Nellie Melba Essay

Document Type:Thesis

Subject Area:History

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This report will discuss the personality of Nellie Melba and analyze her contribution to music education in society from her quality and musical activities, to explaining reasons why she appeared on the 100-dollar-note of Australia. Background: For the growth process of the Australian daughter, there appeared to be many people who provided supportive assistance on the cultivation of her personality and directed her career pursuit. The top ones were David Mitchell, Isabella Ann née Dow, Pietro Cecchi, and Madame Mathilde Marchesi. Nellie Melba was born in Richmond, Victoria in 1861. She had seven younger brothers and sisters who played with vocal and musical instruments since childhood. Isabella Dorn was the first music teacher of Dame Nellie Melba. Isabella shared the taste of her husband and could master some instruments including the family harmonium.

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That was a material based on Melba to acquire piano lessons when she was young. Pietro Cecchi, an Italian tenor, recognized the musical talent of Nellie Melba when she schooled at the Presbyterian Ladies College of Melbourne in 1875. Cecchi realized Nellie’s probability of success was limited in Melbourne, so he encouraged her to pursue the dream by visiting Europe. However, she failed the performance at the Hall of Prince when she was the first act in Europe in 1886 (DAME NELLIE MELBA (1861–1931)). These two experiences encouraged the energetic influence on Melba because she suffered from the pressure and overcame the challenge. Also, her courage was cultivated to face frustration. The behavior and spirit of Melba boosted her confidence for next generation.

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The success of operatic debut in Rigoletto at the Theatre Royal de la Monnaie in Brussels on 13 October 1887 was a career highlight for Nellie Melba, and she was later considered the most brilliant and remarkable opera diva at the late Victorian era (Nellie Melba). In addition to which, she created the title role in Opera of Saint-Saens, Helene, at Monte Carlo. Although Nellie Melba frequently performed in Europe and New York, she retained operative relations with her motherland and returned to Australia in 1902. Melba obtained an excellent and vast reception in 1902 when she returned to Australia after 16 years of absence, where thousands turned out to greet her. She performed at the immensely successful ‘concerts for people' appearing at Sydney Town Hall and Melbourne, which attracted an audience of 70,000 to visit her.

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These concerts realized £9000 within a short time and also claimed by the great artist as a world record (Davidson). The admirable and charming voice played an influential role in elevating Australia and reflected the dignity of them. This song had an incredible wide-ranging influence and played an irreplaceable historical role. Thereby she created a permanent status in the heart of Australia. According to the enthusiastic audiences, Nellie Melba insisted on her singing career until her sixtieth birthday. Although Melba announced her singing career ended in 1926, she still performed many ‘farewell' concerts for three more years. Moreover, Nellie Melba published a book about her method to educate the public and stimulated the public enthusiasm for inspiring music. She is also remembered for her contribution in Melbourne Conservatorium that was renamed to the Melba Memorial Conservation of music, to remember her in 1956.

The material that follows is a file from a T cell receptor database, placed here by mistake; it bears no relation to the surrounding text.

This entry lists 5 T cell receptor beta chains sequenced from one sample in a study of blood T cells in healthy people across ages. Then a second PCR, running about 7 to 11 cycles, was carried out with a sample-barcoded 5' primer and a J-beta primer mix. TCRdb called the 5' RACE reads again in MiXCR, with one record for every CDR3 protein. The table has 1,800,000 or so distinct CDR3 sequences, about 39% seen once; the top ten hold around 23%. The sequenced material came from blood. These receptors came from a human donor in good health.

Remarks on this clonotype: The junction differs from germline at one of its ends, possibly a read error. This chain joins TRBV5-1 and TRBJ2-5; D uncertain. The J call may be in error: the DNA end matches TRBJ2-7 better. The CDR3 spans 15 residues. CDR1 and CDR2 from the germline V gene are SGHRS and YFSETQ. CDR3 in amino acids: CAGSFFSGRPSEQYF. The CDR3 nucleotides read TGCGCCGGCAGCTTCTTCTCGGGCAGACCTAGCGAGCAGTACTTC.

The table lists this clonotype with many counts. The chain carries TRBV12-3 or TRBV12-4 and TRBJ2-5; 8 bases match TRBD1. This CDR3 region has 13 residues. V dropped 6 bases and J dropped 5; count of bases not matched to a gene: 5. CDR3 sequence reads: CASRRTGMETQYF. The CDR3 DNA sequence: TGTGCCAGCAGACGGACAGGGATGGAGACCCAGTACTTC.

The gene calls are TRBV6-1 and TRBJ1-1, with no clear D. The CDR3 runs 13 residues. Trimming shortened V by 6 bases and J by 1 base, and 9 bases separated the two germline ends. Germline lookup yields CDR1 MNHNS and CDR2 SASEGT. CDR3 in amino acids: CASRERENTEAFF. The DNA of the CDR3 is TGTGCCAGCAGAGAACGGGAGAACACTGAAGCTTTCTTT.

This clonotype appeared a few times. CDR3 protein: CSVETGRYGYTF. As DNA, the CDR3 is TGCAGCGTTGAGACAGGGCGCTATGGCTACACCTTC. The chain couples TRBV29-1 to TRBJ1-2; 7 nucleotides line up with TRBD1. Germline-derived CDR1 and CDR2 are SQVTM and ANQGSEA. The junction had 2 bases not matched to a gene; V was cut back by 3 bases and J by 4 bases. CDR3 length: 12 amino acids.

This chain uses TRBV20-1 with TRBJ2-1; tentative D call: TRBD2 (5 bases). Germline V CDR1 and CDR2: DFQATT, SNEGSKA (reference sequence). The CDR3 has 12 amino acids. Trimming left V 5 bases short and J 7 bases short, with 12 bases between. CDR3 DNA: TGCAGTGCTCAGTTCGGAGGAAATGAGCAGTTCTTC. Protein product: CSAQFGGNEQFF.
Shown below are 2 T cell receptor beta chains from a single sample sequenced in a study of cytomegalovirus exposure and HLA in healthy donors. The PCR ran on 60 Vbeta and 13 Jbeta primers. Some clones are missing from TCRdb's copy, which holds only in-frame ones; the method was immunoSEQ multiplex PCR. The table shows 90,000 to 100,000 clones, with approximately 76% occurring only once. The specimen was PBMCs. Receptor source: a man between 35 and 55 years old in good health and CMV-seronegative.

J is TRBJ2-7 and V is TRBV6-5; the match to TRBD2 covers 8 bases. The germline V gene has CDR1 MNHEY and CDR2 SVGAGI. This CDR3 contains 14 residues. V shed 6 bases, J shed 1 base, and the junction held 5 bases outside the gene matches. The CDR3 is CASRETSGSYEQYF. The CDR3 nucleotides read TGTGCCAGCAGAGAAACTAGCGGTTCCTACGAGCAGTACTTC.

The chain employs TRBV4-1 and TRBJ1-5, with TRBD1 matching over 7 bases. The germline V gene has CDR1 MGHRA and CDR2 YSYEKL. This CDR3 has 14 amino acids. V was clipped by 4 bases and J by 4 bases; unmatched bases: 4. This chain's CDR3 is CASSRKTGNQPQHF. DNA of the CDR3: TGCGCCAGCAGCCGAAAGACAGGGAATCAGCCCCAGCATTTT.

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Melba Memorial Conservation planned to carry out artistic activities such as music and drama, to widely absorb and cultivate music and drama talent through a series of activities. Although Melba Memorial Conservation was a music education institution in Melbourne, the influence of it had spread outside of Australia. The conservation promoted the development of Australia secular music education to an unprecedented situation with its exemplary achievements. This report analyzed the personality and accomplishments of Nellie Melba and concluded that she could appear on the 100-dollar-note of Australia. Bibliography "DAME NELLIE MELBA (1861–1931). " Reserve Bank of Australia. <https://banknotes. rba. "THE ENCYCLOPEDIA OF WOMEN AND LEADERSHIP IN TWENTIETH CENTURY AUSTRALIA. " http://www. womenaustralia. info/. <http://www. Obituaries Australia. <http://oa. anu. edu. au/obituary/melba-dame-nellie-7551>.

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